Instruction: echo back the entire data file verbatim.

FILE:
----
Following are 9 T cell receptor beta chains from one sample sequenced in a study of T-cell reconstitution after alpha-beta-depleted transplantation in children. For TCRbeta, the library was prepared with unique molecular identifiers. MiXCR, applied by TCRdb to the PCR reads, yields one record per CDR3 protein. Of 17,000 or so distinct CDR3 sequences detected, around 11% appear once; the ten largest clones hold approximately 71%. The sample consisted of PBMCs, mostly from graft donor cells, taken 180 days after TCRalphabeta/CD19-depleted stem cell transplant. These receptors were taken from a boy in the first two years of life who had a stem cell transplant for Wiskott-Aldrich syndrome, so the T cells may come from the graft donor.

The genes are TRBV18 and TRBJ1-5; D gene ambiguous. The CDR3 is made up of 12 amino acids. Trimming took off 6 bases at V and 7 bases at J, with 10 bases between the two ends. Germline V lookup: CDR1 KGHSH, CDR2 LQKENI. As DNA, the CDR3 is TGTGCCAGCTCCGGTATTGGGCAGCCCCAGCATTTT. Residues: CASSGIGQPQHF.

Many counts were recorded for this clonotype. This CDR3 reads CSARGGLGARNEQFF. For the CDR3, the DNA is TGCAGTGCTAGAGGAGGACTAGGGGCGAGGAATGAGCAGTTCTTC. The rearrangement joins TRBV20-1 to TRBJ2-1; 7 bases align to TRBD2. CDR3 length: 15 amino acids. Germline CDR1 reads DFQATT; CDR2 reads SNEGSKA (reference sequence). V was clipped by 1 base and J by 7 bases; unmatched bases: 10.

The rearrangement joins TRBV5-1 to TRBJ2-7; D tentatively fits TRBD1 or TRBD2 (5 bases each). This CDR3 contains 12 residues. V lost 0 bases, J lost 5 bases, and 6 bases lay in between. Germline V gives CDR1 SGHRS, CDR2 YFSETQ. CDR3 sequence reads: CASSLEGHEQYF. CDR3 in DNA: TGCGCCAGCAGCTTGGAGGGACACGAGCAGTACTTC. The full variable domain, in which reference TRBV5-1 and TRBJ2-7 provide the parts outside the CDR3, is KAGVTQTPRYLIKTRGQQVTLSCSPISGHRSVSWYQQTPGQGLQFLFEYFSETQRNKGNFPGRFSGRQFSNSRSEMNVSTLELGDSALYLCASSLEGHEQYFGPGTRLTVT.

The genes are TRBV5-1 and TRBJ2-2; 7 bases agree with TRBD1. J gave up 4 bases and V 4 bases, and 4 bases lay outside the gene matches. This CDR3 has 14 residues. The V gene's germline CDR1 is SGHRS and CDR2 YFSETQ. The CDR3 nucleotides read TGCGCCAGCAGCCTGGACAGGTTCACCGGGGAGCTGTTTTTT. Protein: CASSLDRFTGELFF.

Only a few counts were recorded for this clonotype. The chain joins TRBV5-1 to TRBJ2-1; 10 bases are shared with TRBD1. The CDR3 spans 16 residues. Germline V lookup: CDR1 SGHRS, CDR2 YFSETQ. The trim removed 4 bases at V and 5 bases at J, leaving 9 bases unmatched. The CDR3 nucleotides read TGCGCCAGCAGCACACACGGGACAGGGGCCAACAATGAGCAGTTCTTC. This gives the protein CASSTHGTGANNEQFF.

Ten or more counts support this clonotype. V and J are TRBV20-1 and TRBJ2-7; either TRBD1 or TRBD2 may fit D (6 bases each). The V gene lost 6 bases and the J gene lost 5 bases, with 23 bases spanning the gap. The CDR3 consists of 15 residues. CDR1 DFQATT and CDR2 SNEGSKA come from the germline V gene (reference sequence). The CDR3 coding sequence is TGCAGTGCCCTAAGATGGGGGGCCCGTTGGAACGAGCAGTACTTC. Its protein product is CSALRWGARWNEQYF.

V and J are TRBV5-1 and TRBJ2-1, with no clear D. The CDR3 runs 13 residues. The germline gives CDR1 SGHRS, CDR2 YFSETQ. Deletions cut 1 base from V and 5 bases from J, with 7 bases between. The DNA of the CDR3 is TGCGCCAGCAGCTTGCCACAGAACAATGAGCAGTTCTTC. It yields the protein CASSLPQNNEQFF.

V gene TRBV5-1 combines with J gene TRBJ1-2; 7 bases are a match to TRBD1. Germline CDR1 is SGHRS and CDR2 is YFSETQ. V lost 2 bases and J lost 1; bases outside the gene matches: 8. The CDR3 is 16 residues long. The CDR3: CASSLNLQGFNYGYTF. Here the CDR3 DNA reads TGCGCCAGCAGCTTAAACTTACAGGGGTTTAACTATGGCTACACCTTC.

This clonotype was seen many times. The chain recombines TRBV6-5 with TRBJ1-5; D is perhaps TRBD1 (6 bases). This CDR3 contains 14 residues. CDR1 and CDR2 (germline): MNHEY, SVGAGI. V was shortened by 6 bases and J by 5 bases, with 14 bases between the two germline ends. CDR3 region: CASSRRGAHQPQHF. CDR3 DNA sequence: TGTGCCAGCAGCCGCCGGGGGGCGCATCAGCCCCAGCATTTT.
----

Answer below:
Following are 9 T cell receptor beta chains from one sample sequenced in a study of T-cell reconstitution after alpha-beta-depleted transplantation in children. For TCRbeta, the library was prepared with unique molecular identifiers. MiXCR, applied by TCRdb to the PCR reads, yields one record per CDR3 protein. Of 17,000 or so distinct CDR3 sequences detected, around 11% appear once; the ten largest clones hold approximately 71%. The sample consisted of PBMCs, mostly from graft donor cells, taken 180 days after TCRalphabeta/CD19-depleted stem cell transplant. These receptors were taken from a boy in the first two years of life who had a stem cell transplant for Wiskott-Aldrich syndrome, so the T cells may come from the graft donor.

The genes are TRBV18 and TRBJ1-5; D gene ambiguous. The CDR3 is made up of 12 amino acids. Trimming took off 6 bases at V and 7 bases at J, with 10 bases between the two ends. Germline V lookup: CDR1 KGHSH, CDR2 LQKENI. As DNA, the CDR3 is TGTGCCAGCTCCGGTATTGGGCAGCCCCAGCATTTT. Residues: CASSGIGQPQHF.

Many counts were recorded for this clonotype. This CDR3 reads CSARGGLGARNEQFF. For the CDR3, the DNA is TGCAGTGCTAGAGGAGGACTAGGGGCGAGGAATGAGCAGTTCTTC. The rearrangement joins TRBV20-1 to TRBJ2-1; 7 bases align to TRBD2. CDR3 length: 15 amino acids. Germline CDR1 reads DFQATT; CDR2 reads SNEGSKA (reference sequence). V was clipped by 1 base and J by 7 bases; unmatched bases: 10.

The rearrangement joins TRBV5-1 to TRBJ2-7; D tentatively fits TRBD1 or TRBD2 (5 bases each). This CDR3 contains 12 residues. V lost 0 bases, J lost 5 bases, and 6 bases lay in between. Germline V gives CDR1 SGHRS, CDR2 YFSETQ. CDR3 sequence reads: CASSLEGHEQYF. CDR3 in DNA: TGCGCCAGCAGCTTGGAGGGACACGAGCAGTACTTC. The full variable domain, in which reference TRBV5-1 and TRBJ2-7 provide the parts outside the CDR3, is KAGVTQTPRYLIKTRGQQVTLSCSPISGHRSVSWYQQTPGQGLQFLFEYFSETQRNKGNFPGRFSGRQFSNSRSEMNVSTLELGDSALYLCASSLEGHEQYFGPGTRLTVT.

The genes are TRBV5-1 and TRBJ2-2; 7 bases agree with TRBD1. J gave up 4 bases and V 4 bases, and 4 bases lay outside the gene matches. This CDR3 has 14 residues. The V gene's germline CDR1 is SGHRS and CDR2 YFSETQ. The CDR3 nucleotides read TGCGCCAGCAGCCTGGACAGGTTCACCGGGGAGCTGTTTTTT. Protein: CASSLDRFTGELFF.

Only a few counts were recorded for this clonotype. The chain joins TRBV5-1 to TRBJ2-1; 10 bases are shared with TRBD1. The CDR3 spans 16 residues. Germline V lookup: CDR1 SGHRS, CDR2 YFSETQ. The trim removed 4 bases at V and 5 bases at J, leaving 9 bases unmatched. The CDR3 nucleotides read TGCGCCAGCAGCACACACGGGACAGGGGCCAACAATGAGCAGTTCTTC. This gives the protein CASSTHGTGANNEQFF.

Ten or more counts support this clonotype. V and J are TRBV20-1 and TRBJ2-7; either TRBD1 or TRBD2 may fit D (6 bases each). The V gene lost 6 bases and the J gene lost 5 bases, with 23 bases spanning the gap. The CDR3 consists of 15 residues. CDR1 DFQATT and CDR2 SNEGSKA come from the germline V gene (reference sequence). The CDR3 coding sequence is TGCAGTGCCCTAAGATGGGGGGCCCGTTGGAACGAGCAGTACTTC. Its protein product is CSALRWGARWNEQYF.

V and J are TRBV5-1 and TRBJ2-1, with no clear D. The CDR3 runs 13 residues. The germline gives CDR1 SGHRS, CDR2 YFSETQ. Deletions cut 1 base from V and 5 bases from J, with 7 bases between. The DNA of the CDR3 is TGCGCCAGCAGCTTGCCACAGAACAATGAGCAGTTCTTC. It yields the protein CASSLPQNNEQFF.

V gene TRBV5-1 combines with J gene TRBJ1-2; 7 bases are a match to TRBD1. Germline CDR1 is SGHRS and CDR2 is YFSETQ. V lost 2 bases and J lost 1; bases outside the gene matches: 8. The CDR3 is 16 residues long. The CDR3: CASSLNLQGFNYGYTF. Here the CDR3 DNA reads TGCGCCAGCAGCTTAAACTTACAGGGGTTTAACTATGGCTACACCTTC.

This clonotype was seen many times. The chain recombines TRBV6-5 with TRBJ1-5; D is perhaps TRBD1 (6 bases). This CDR3 contains 14 residues. CDR1 and CDR2 (germline): MNHEY, SVGAGI. V was shortened by 6 bases and J by 5 bases, with 14 bases between the two germline ends. CDR3 region: CASSRRGAHQPQHF. CDR3 DNA sequence: TGTGCCAGCAGCCGCCGGGGGGCGCATCAGCCCCAGCATTTT.